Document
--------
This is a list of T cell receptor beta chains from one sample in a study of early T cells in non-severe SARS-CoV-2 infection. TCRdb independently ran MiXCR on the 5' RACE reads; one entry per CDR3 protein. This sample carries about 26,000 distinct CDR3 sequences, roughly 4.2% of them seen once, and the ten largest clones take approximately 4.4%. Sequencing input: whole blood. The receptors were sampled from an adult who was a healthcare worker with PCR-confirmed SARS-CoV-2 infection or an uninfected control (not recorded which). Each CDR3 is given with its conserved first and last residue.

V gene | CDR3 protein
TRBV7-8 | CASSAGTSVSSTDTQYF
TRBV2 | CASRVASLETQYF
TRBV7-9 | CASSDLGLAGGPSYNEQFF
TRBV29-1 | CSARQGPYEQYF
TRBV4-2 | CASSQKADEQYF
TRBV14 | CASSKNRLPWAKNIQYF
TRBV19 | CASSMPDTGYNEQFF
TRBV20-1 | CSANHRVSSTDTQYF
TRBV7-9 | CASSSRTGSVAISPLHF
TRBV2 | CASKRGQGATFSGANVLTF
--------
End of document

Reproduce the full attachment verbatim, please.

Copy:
This is a list of T cell receptor beta chains from one sample in a study of early T cells in non-severe SARS-CoV-2 infection. TCRdb independently ran MiXCR on the 5' RACE reads; one entry per CDR3 protein. This sample carries about 26,000 distinct CDR3 sequences, roughly 4.2% of them seen once, and the ten largest clones take approximately 4.4%. Sequencing input: whole blood. The receptors were sampled from an adult who was a healthcare worker with PCR-confirmed SARS-CoV-2 infection or an uninfected control (not recorded which). Each CDR3 is given with its conserved first and last residue.

V gene | CDR3 protein
TRBV7-8 | CASSAGTSVSSTDTQYF
TRBV2 | CASRVASLETQYF
TRBV7-9 | CASSDLGLAGGPSYNEQFF
TRBV29-1 | CSARQGPYEQYF
TRBV4-2 | CASSQKADEQYF
TRBV14 | CASSKNRLPWAKNIQYF
TRBV19 | CASSMPDTGYNEQFF
TRBV20-1 | CSANHRVSSTDTQYF
TRBV7-9 | CASSSRTGSVAISPLHF
TRBV2 | CASKRGQGATFSGANVLTF